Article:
To return the favor, Martin said in victory lane, "I may be his childhood hero, but he's my childhood hero right now. He is the man."

    The ultimate complement from possibly the most well-respected drivers in the garage.

    In a few years, Gustafson will possibly take control of being the crew chief once Kasey Kahne takes control of the No. 5 car.

    Until then, what we all have to look forward to is seeing a young gun lead an old pro to victory yet again.

No. 7: Darian Grubb, No. 14 Office Depot/Old Spice Chevrolet

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    When Tony Stewart left Joe Gibbs Racing to form his own team, he knew exactly where to go for his equipment and engines. His organization runs cars and engines from Hendrick Motorsports, the top organization in NASCAR.

    But, who was going to be the guy on the pit box giving him lap times, telling the adjustments, or telling him to calm down?

    Ironically, the man named to be Stewart's crew chief starting in 2009 also came from the Hendrick stable, Darian Grubb. As a car chief, he knew the ins and outs of the cars Hendrick was running, but did get a chance to experience the life of a crew chief, but under bad circumstances.

    In 2006, Jimmie Johnson lost crew chief Chad Knaus at Daytona and for the next month due to a rule violation. Grubb was named the replacement in Knaus' absence, and when he made the calls in the 2006 Daytona 500, it led to Johnson getting the biggest win of his career.

    He would lead Johnson to two of the first three wins that season before Knaus came back. But, at that moment, he gained a lot of respect from the competitors.

    Grubb was hired by Stewart to lead his team, and right away these two clicked. Stewart ran extremely well in his new car, and the entire team rallied around Grubb to keep them focused.

    When the No. 14 team won the All-Star Race last year, that showed this entire team was for real and can win at any time.

    Stewart led the points for a majority of the season, ending the year in the top-five following the Chase. Not bad for the first season. They got four wins on the season, and exceeded any of their expectations.

    Grubb continues to make the Office Depot/Old Spice car one of the best on the track. Stewart may be nicknamed "Smoke," but Grubb sure ignited a lot of fire in him as well.

No. 6: Steve Addington, No. 2 Miller Lite Vortex Dodge

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    In a way, Steve Addington decided to keep it in the family.

    In 2008, Addington had the task of being on the pit box of Kyle Busch in his inaugural season with Joe Gibbs Racing. To say these two had a great year would be an understatement. Eight wins with a new team is unprecedented, but then things took a turn.

    In 2009, the team did not have as much success, as he and Busch would only get three wins on the season.

    Gibbs then decided a change was necessary, and decided it was in best interest of the team to bring Dave Rogers in for Busch.

    But, Addington didn't have to wait long to find a new position.

    With Kyle's brother, Kurt, losing his crew chief late in the season, Roger Penske landed Addington as a replacement. From one brother to another, and the combination has been phenomenal.

    Kurt has won in Atlanta, and then went on to sweep Speed Weeks at Charlotte in May, something that was not done since 2003 with Jimmie Johnson. Kurt continues to run extremely well, staying competitive and has come close to get more wins on the season.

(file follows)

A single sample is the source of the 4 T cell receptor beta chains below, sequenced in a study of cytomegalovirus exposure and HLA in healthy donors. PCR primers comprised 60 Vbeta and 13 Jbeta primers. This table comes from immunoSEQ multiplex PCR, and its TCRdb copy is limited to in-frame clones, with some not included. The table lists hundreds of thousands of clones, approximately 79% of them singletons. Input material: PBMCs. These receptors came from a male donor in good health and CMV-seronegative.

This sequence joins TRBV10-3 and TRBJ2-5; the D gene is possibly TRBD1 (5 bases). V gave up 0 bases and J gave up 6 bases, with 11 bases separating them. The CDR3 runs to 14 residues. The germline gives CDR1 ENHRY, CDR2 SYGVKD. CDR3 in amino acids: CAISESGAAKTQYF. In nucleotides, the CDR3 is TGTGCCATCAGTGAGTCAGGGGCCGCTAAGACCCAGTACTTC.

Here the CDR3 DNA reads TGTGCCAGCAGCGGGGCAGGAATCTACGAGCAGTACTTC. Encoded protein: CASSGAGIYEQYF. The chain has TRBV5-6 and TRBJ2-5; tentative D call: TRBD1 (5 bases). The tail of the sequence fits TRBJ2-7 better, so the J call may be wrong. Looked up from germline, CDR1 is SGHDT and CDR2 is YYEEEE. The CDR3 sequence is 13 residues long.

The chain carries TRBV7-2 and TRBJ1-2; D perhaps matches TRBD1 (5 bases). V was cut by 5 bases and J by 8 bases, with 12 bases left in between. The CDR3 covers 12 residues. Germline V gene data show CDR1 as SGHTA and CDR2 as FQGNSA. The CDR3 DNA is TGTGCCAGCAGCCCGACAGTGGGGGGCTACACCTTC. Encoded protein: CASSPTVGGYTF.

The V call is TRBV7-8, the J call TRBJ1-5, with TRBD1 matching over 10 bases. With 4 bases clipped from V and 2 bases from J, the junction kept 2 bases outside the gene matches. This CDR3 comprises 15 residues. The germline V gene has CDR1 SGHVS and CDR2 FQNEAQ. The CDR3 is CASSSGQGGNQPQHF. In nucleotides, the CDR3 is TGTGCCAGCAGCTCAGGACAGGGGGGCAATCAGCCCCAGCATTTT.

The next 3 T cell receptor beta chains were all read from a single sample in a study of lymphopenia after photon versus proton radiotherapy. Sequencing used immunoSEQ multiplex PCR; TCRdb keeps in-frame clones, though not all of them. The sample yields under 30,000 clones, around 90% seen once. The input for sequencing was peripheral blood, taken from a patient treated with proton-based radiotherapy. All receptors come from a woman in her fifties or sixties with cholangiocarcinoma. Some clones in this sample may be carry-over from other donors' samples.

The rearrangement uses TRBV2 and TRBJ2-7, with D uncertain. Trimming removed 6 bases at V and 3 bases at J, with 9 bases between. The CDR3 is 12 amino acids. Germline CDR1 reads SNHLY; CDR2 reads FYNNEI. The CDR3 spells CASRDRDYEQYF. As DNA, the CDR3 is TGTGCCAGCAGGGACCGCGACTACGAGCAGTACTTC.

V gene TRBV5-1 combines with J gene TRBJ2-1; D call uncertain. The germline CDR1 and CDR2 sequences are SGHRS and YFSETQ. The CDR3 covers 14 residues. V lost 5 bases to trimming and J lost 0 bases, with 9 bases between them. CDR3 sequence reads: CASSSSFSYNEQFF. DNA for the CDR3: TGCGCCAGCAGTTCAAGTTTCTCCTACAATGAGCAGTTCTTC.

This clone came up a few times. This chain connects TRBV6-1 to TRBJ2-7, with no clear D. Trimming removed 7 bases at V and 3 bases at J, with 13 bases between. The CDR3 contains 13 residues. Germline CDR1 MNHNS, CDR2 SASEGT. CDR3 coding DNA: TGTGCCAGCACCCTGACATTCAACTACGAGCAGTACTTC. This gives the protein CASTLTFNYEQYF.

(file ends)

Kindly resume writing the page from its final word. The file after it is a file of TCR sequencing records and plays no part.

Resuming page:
Addington has found that sometimes, it's best to stay with family.

    The younger brother's loss has been the older brother's gain.

No. 5: Greg Zipadelli, No. 20 Home Depot Toyota

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    It doesn't take long to develop a good relationship between driver and crew chief. However, it takes a lot of effort to maintain that relationship.

    From 1999 through 2008, Greg Zipadelli was on the box for Tony Stewart. In his first year, Stewart got three wins and won rookie of the year, finishing in the top 10 in the points. One year later, he would be the most dominant driver in the win column with six trips to victory lane.

    In both 2002 and 2005, Zipadelli and Stewart would hoist the championship at season's end.

    It was one of the most successful driver-crew chief relationships NASCAR had seen, and it was sad to see the two split up after 2008.

    But, Zipadelli took on the task of being the voice of reason for then-rookie Joey Logano, who had the near impossible task of taking over the No. 20 Home Depot Toyota. However, this combination is proving to be a surprising, yet successful one.

    Logano had some struggles in 2009 as he was not used to the car, and admitted he was in the series a year early. But, with the guidance of Zipadelli, Logano began to feel more comfortable, and Gibbs started to see a change in his young protege.

    It was Zipadelli who made the critical call last year at New Hampshire to keep Logano on the track when the rain began falling. That call gave Logano his first win in Sprint Cup.

    This year, Logano has been running extremely well compared to 2009. His confidence in his team is also much better, and his driving ability has greatly improved.

    Call it gaining experience, or call it a veteran team helping a young gun. Zipadelli knows what he's doing on the pit box.

No. 4: Steve Letarte, No. 24 DuPont Chevrolet

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    Throughout Jeff Gordon's career in NASCAR, he has not had many crew chiefs guiding him to victory. When he came into the series in 1992, it was Ray Evernham on the box for the No. 24 DuPont Chevrolet.

    Between than and 1999, Gordon would win four championships alongside Evernham.

    From 2000 till the 2005 Chase, Robbie Loomis would make the calls for the lead driver in Hendrick Motorsports. The duo would win the championship in 2001, but it was failing to make the Chase that called for a change at the top.